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OEM or Retail? 32bit or 64bit?

post #1 of 12
Thread Starter 
First off i would just like to say that i have indeed used the search feature but have found no FAQS on these subjects. If you find them let me know and i will delete everything i have said. Also in the likely event that this is full of none sense then please tell me and i will also delete the thread This is my first FAQ so it isn't going to be perfect

OK I have seen a lot of these threads and so I thought I would try and shed some light on the positives and negatives of these issues.

We will first start with OEM or Retail:

A lot of people have doubts whether Retail is worth the money you have to pay. Some people just wonder why you need Retail when OEM does the exact same thing. Or maybe some people just don’t fully understand the difference of the two.

So I will try and explain in the simplest form possible. However some things may not be easy to put into words so bear with me.

OEM – Original Equipment Manufacturer

This is a bare bones operating system. Once activated you get exactly what you would get if you bought retail, including service packs and security updates with no limitations to the OS regarding functionality the only differences are behind the scenes regarding things such as legislation and support.

However OEM was designed initially for system builders, you get just ONE install which is bound to the computer you install it on. More significantly it is bound to the motherboard and the other essential hardware. There is a hidden ‘points’ system which monitors your computer and detects hardware changes, once you have done enough hardware changes to classify the system as a different computer. The OS will lock and cannot be re-activated. Typical things like a motherboard change will act as a different system, the OS will become unusable and the key will be black listed so to speak.

You can install this copy on the same system as many times as you want. So don’t worry if you have to re-install the operating system if your OS goes corrupt or if you get a RAID 0 failure some were down the line. Also because it was initially intended for system builders you do not get the Microsoft free phone support that the retail package offers. This is because this is a system builder’s software and they are supposed to provide the support, the only other thing which you do not get compared to the retail package is usually the manufacturers warranty is only 1 month (or so I believe, I couldn’t find much information on this part) but warranty is not a major factor for an operating system so it is negligible to a certain extent of users.

Retail

This can cost more than double the price of an OEM for a few reasons. You get a full warranty, free phone support and un-restricted access with the operating system. You have the freedom to upgrade the machine it is on without the operating system locking and you can also put the OS on any computer you desire. However when you buy this, you only get one license and one key! Which means the OS can only be used on one computer at a time.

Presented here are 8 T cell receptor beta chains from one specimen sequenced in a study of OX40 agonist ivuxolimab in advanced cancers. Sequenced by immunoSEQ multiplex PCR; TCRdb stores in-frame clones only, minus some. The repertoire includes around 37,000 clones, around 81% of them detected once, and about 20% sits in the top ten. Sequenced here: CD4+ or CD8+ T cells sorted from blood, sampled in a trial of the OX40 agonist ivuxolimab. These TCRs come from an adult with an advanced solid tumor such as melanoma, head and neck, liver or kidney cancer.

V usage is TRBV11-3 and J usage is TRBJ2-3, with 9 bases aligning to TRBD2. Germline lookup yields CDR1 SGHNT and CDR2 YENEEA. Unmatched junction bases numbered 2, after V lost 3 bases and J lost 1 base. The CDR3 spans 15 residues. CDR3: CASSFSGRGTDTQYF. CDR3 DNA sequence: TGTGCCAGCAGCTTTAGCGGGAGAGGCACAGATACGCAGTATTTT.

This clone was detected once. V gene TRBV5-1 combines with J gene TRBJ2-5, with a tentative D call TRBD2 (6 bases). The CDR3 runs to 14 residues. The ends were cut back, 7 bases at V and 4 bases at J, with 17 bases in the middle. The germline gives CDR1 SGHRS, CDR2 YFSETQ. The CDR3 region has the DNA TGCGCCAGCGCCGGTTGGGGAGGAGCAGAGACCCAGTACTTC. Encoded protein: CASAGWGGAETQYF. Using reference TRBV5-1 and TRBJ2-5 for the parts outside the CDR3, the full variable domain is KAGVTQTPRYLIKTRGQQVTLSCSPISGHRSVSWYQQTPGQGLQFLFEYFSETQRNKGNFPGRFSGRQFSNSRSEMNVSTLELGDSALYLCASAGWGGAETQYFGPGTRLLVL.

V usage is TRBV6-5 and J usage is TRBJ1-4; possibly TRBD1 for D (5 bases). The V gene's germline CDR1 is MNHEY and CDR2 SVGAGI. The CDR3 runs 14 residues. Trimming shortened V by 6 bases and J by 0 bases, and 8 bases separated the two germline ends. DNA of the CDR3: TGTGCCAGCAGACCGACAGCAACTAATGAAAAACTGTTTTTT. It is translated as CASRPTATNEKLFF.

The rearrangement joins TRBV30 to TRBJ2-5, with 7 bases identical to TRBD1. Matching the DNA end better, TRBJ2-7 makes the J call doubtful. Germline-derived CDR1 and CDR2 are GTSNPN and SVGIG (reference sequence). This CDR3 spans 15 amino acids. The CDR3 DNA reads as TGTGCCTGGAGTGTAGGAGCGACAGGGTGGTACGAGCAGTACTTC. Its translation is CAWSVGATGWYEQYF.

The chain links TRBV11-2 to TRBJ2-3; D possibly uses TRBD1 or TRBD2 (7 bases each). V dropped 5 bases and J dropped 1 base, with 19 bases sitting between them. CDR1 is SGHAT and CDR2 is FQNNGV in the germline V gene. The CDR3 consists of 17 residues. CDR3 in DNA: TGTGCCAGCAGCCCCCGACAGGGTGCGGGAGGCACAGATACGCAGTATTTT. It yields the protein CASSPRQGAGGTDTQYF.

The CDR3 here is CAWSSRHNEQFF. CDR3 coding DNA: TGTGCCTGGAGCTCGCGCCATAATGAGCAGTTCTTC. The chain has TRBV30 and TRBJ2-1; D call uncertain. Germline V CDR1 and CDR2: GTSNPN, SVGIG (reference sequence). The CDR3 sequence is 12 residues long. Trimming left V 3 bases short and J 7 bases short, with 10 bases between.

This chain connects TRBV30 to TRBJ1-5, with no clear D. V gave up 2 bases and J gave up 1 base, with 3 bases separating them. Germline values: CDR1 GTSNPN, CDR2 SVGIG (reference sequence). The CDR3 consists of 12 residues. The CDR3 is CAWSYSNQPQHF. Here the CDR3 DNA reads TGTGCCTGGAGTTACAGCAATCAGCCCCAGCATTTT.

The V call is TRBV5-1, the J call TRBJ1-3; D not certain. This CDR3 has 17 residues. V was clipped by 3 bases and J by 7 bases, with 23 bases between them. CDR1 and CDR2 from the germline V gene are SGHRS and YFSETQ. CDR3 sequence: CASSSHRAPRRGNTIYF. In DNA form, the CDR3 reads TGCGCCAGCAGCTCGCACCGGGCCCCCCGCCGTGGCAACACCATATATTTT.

Now for the positives and negatives:

OEM

Positives

• Costs significantly less than a retail package
• You still get the exact same operating as any retail package with no limitations or locked features. This includes security updates and crucial service packs
• Perfect for the user who doesn’t upgrade a lot

Negatives

• Can only be used for one computer. Regardless of whether the computer dies, the OS can not be re-funded or activated on a different machine to compensate for the loss of the computer
• Limited warranty
• No free phone support
• Doesn’t allow the freedom for upgrades

Retail

Positives

• You get a full warranty
• Full free phone support
• The freedom to upgrade or change system whilst keeping your OS legitimate
• You get a cool box so you can feel good

Negatives

• It can cost more than double that of OEM packages for the exact same software content
• Would be deemed pointless for those who don’t upgrade

From these I hope you can decide whether OEM or Retail is for you. However if you are an enthusiast and upgrade a lot, it is wiser to pay one big price for the Retail package rather than the possibility of buying multiple OEMs as it will be cheaper in the long run.












32bit or 64bit?

Now onto the Operating System itself. I will have to keep this rather brief as there isn’t much information on the web about these issues. I have seen this question asked a lot so I thought I would try and answer this as well.

The only thing I can really talk about with respect to this is the amount of memory you will want.

32bit operating systems can only accept 4GB of physical memory. Now before you question me and say “no it cannot”, allow me to explain. 32bit has a physical memory limitation of 4GB and so no more can be recognised after that point, however this bandwidth includes other things that use memory such as the GPU and various PCI cards. This takes up some of that memory bandwidth so when you insert 4GB of RAM you will only see about 3 – 3.25GB of it. Due to the other things taking up the space as well, for example a 512mb GPU and a sound card with on board RAM

I am not going to pretend I know what I am talking about on this subject so see here for details Explanation

64bit is coded to remove that memory limitation and can accept 8GB+ of RAM, how ever that much would only be used in industrial servers and such.

This means it will register your full 4GB of RAM as well as your GPU and other things so you don’t need to worry about limitations.

This does not necessarily make your computer faster as having more RAM (which is un-needed) can actually slow the computer down. This is because the computer will have to search through 4GB of RAM to find the data it is looking for compared to looking through 2GB. It is like looking for a folder in one room or an office. It is obviously quicker is the search area is a lot smaller.

Also in most general applications 64bit has not shown many improvements over a 32bit OS.